Architects were involved in human computer interaction experiments in the ‘70s as mentioned before. Nicholas Negroponte, an architect, spearheaded the Architecture Machine Group which has transformed into the MIT Media Lab – one of the leading institutions researching various aspects of the interaction between people and technology. Christopher Alexander’s books were essential in terms of looking at computer programming under a new light and contributed greatly towards the realization of modern object-oriented programming languages such as C++. So what happened that altered the conception of computers for the greater mass of architects?

Ivan Sutherland’s 1963 Sketchpad vs. 1986 Autocad R2. It’s ironic to see the 23 year predecessor to be superior and even include some functions that would not be available in AutoCAD until early 21st century. More on Sketchpad in future issues.

Poorly developed CAD happened. Designers make the common mistake of confusing computation with computerization. Computerization is the direct translation of a mechanical system to the digital environment with minor or no alterations for enhanced efficiency. It is the act of entering, processing or storing information. On the other hand, computation is the procedure of calculating through mathematical and/or logical methods as discussed previously. The common architect’s ego prevented the architect’s design methodology to transform with the possibilities brought by the power of computation, as the transformation required the architect to go out of his comfort zone and the architect’s ego was not ready. Uncompromising the hard coded boundaries, the ego dramatically limited the malleability of working with the new paradigm. Thank you Roark-like architects that knew it all.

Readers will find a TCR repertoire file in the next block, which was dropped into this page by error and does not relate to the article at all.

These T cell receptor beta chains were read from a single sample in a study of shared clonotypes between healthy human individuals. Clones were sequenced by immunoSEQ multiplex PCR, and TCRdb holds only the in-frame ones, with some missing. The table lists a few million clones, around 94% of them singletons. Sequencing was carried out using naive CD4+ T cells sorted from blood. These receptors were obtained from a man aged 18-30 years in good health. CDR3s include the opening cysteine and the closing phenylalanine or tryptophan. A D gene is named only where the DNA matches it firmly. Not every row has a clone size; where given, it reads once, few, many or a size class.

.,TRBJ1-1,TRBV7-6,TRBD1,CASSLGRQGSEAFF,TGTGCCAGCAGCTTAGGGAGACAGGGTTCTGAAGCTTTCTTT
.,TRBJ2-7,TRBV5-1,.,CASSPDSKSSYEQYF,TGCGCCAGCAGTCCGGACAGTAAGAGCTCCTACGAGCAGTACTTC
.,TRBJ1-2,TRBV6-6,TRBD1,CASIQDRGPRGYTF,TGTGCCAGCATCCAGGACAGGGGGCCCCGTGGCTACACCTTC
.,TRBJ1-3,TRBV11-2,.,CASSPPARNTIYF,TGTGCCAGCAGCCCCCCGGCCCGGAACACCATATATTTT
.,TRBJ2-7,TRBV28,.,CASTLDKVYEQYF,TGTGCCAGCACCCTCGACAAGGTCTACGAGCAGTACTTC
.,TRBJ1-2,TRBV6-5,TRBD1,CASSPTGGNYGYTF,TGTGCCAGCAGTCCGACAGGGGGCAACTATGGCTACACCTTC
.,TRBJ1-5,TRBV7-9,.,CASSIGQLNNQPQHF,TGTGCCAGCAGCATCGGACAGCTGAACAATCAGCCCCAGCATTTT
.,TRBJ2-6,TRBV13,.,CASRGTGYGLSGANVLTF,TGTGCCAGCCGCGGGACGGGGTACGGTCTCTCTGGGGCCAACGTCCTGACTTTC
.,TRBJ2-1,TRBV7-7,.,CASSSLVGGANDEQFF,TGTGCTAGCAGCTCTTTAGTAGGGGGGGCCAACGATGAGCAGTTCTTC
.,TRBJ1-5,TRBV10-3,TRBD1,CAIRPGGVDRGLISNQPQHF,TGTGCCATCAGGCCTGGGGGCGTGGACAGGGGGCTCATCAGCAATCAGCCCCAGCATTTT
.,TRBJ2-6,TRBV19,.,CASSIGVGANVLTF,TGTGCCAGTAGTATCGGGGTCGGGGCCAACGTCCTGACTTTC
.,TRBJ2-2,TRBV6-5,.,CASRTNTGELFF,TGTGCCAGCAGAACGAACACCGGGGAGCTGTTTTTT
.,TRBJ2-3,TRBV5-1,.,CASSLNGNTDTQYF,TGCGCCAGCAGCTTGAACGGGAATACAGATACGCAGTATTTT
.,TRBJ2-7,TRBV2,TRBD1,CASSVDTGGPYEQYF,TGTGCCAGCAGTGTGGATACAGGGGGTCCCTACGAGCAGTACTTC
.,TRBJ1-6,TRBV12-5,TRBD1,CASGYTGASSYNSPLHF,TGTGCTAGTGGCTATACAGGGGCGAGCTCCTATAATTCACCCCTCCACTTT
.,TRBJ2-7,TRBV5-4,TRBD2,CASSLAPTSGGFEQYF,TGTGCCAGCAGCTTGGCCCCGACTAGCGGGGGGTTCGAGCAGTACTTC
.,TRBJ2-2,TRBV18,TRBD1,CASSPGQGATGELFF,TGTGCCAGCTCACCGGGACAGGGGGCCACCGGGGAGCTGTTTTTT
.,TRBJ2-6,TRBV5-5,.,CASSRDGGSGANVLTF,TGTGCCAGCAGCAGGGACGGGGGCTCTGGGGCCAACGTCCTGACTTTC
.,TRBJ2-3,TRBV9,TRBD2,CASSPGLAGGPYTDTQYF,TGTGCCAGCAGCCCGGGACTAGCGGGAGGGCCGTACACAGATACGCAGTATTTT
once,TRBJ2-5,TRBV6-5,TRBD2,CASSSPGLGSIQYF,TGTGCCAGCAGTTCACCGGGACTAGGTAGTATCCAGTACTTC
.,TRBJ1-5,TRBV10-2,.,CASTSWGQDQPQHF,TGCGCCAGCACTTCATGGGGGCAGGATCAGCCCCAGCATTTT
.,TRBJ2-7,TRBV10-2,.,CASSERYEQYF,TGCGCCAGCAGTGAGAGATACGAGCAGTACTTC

As architects instinctively clung onto the methods and tools they were accustomed to, failing to go far enough in thinking outside the confines of their current technological milieu, software developers tailored CAD according to the mundane demands in order to maximize their profits in short-term. With the introduction of CAD, computers replaced manual drafting tools. Connotative notion of tool implies control, power, dominance and skill. However, this is not the case with computers in the common architecture practice. As the architects utilize it, computers are merely the digitized sum of different sets of pens, millions of brushes with millions of colors, rulers and protractors with infinite length, and the perfect scapegoat to blame in the case of an emergency. Their capacity is overlooked, underestimated.

In Second Wave, all that was solid melt into air. Third Wave witnessed all that was solid melt into information.2 Vast amount of accessible information accelerates everything, including architecture. Architecture study based on the polytechnic schools must redefine themselves as their curriculum gets heftier each passing day, making it practically impossible to prepare students adequately. Mass-education trends cannot be sustained anymore. Compared to architects of prior waves, the student is offered with a variety of lessons and tracks to choose from instead of a strict curriculum – yet, this is barely enough. That is why the concept of working/studying had to be redefined. What used to signify a room or building which provides the space and the tool required for manufacturing goods have become synonymous with theme/method specific, dissociated from a fixed space, and a fast paced approach of sharing knowledge/experience. Workshops that range from intra-class to international, half-day to four weeks, theoretical to labor intensive have started popping up everywhere to correspond to the need for information.